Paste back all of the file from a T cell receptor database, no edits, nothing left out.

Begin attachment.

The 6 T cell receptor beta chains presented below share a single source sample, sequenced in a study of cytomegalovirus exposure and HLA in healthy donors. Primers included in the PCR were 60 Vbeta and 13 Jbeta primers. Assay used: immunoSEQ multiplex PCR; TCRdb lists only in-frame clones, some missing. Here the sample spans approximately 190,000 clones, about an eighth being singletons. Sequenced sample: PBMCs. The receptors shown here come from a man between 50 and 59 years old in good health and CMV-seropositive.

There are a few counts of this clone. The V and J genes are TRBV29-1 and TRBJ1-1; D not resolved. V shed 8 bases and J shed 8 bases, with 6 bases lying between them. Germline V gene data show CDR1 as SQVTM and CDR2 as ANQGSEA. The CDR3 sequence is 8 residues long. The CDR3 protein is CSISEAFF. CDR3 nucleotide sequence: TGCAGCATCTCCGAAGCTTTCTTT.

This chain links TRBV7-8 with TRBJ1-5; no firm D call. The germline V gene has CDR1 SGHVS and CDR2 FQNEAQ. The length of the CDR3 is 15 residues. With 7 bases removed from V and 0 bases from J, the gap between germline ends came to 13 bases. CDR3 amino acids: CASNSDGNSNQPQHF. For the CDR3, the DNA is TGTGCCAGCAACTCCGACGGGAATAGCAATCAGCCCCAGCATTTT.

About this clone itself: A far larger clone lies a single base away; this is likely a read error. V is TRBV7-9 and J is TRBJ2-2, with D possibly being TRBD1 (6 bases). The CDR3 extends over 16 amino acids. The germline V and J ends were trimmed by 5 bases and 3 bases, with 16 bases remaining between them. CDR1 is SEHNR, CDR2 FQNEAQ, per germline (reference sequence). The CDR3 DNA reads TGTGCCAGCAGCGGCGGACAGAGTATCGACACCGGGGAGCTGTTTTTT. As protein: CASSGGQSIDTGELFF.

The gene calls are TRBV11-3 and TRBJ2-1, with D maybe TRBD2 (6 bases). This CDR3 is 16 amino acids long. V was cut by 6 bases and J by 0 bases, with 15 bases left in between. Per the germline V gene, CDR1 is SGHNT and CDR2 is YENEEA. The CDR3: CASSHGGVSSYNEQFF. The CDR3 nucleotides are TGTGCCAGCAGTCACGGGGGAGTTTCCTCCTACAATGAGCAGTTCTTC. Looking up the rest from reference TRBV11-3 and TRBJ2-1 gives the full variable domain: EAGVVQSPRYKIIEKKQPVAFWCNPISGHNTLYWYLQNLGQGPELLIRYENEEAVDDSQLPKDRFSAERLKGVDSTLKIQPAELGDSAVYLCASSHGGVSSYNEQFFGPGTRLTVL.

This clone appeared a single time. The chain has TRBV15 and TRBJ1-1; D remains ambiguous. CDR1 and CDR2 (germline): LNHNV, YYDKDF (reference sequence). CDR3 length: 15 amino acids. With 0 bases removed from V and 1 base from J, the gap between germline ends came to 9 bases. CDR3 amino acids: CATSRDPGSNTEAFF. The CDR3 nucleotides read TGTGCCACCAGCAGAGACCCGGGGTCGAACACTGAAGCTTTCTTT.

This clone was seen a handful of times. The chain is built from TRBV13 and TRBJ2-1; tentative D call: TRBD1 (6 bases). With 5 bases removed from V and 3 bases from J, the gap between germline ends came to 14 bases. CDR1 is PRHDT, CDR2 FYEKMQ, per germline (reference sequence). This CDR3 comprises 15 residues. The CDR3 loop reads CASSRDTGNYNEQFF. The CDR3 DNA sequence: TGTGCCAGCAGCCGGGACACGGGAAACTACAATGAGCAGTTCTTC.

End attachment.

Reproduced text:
The 6 T cell receptor beta chains presented below share a single source sample, sequenced in a study of cytomegalovirus exposure and HLA in healthy donors. Primers included in the PCR were 60 Vbeta and 13 Jbeta primers. Assay used: immunoSEQ multiplex PCR; TCRdb lists only in-frame clones, some missing. Here the sample spans approximately 190,000 clones, about an eighth being singletons. Sequenced sample: PBMCs. The receptors shown here come from a man between 50 and 59 years old in good health and CMV-seropositive.

There are a few counts of this clone. The V and J genes are TRBV29-1 and TRBJ1-1; D not resolved. V shed 8 bases and J shed 8 bases, with 6 bases lying between them. Germline V gene data show CDR1 as SQVTM and CDR2 as ANQGSEA. The CDR3 sequence is 8 residues long. The CDR3 protein is CSISEAFF. CDR3 nucleotide sequence: TGCAGCATCTCCGAAGCTTTCTTT.

This chain links TRBV7-8 with TRBJ1-5; no firm D call. The germline V gene has CDR1 SGHVS and CDR2 FQNEAQ. The length of the CDR3 is 15 residues. With 7 bases removed from V and 0 bases from J, the gap between germline ends came to 13 bases. CDR3 amino acids: CASNSDGNSNQPQHF. For the CDR3, the DNA is TGTGCCAGCAACTCCGACGGGAATAGCAATCAGCCCCAGCATTTT.

About this clone itself: A far larger clone lies a single base away; this is likely a read error. V is TRBV7-9 and J is TRBJ2-2, with D possibly being TRBD1 (6 bases). The CDR3 extends over 16 amino acids. The germline V and J ends were trimmed by 5 bases and 3 bases, with 16 bases remaining between them. CDR1 is SEHNR, CDR2 FQNEAQ, per germline (reference sequence). The CDR3 DNA reads TGTGCCAGCAGCGGCGGACAGAGTATCGACACCGGGGAGCTGTTTTTT. As protein: CASSGGQSIDTGELFF.

The gene calls are TRBV11-3 and TRBJ2-1, with D maybe TRBD2 (6 bases). This CDR3 is 16 amino acids long. V was cut by 6 bases and J by 0 bases, with 15 bases left in between. Per the germline V gene, CDR1 is SGHNT and CDR2 is YENEEA. The CDR3: CASSHGGVSSYNEQFF. The CDR3 nucleotides are TGTGCCAGCAGTCACGGGGGAGTTTCCTCCTACAATGAGCAGTTCTTC. Looking up the rest from reference TRBV11-3 and TRBJ2-1 gives the full variable domain: EAGVVQSPRYKIIEKKQPVAFWCNPISGHNTLYWYLQNLGQGPELLIRYENEEAVDDSQLPKDRFSAERLKGVDSTLKIQPAELGDSAVYLCASSHGGVSSYNEQFFGPGTRLTVL.

This clone appeared a single time. The chain has TRBV15 and TRBJ1-1; D remains ambiguous. CDR1 and CDR2 (germline): LNHNV, YYDKDF (reference sequence). CDR3 length: 15 amino acids. With 0 bases removed from V and 1 base from J, the gap between germline ends came to 9 bases. CDR3 amino acids: CATSRDPGSNTEAFF. The CDR3 nucleotides read TGTGCCACCAGCAGAGACCCGGGGTCGAACACTGAAGCTTTCTTT.

This clone was seen a handful of times. The chain is built from TRBV13 and TRBJ2-1; tentative D call: TRBD1 (6 bases). With 5 bases removed from V and 3 bases from J, the gap between germline ends came to 14 bases. CDR1 is PRHDT, CDR2 FYEKMQ, per germline (reference sequence). This CDR3 comprises 15 residues. The CDR3 loop reads CASSRDTGNYNEQFF. The CDR3 DNA sequence: TGTGCCAGCAGCCGGGACACGGGAAACTACAATGAGCAGTTCTTC.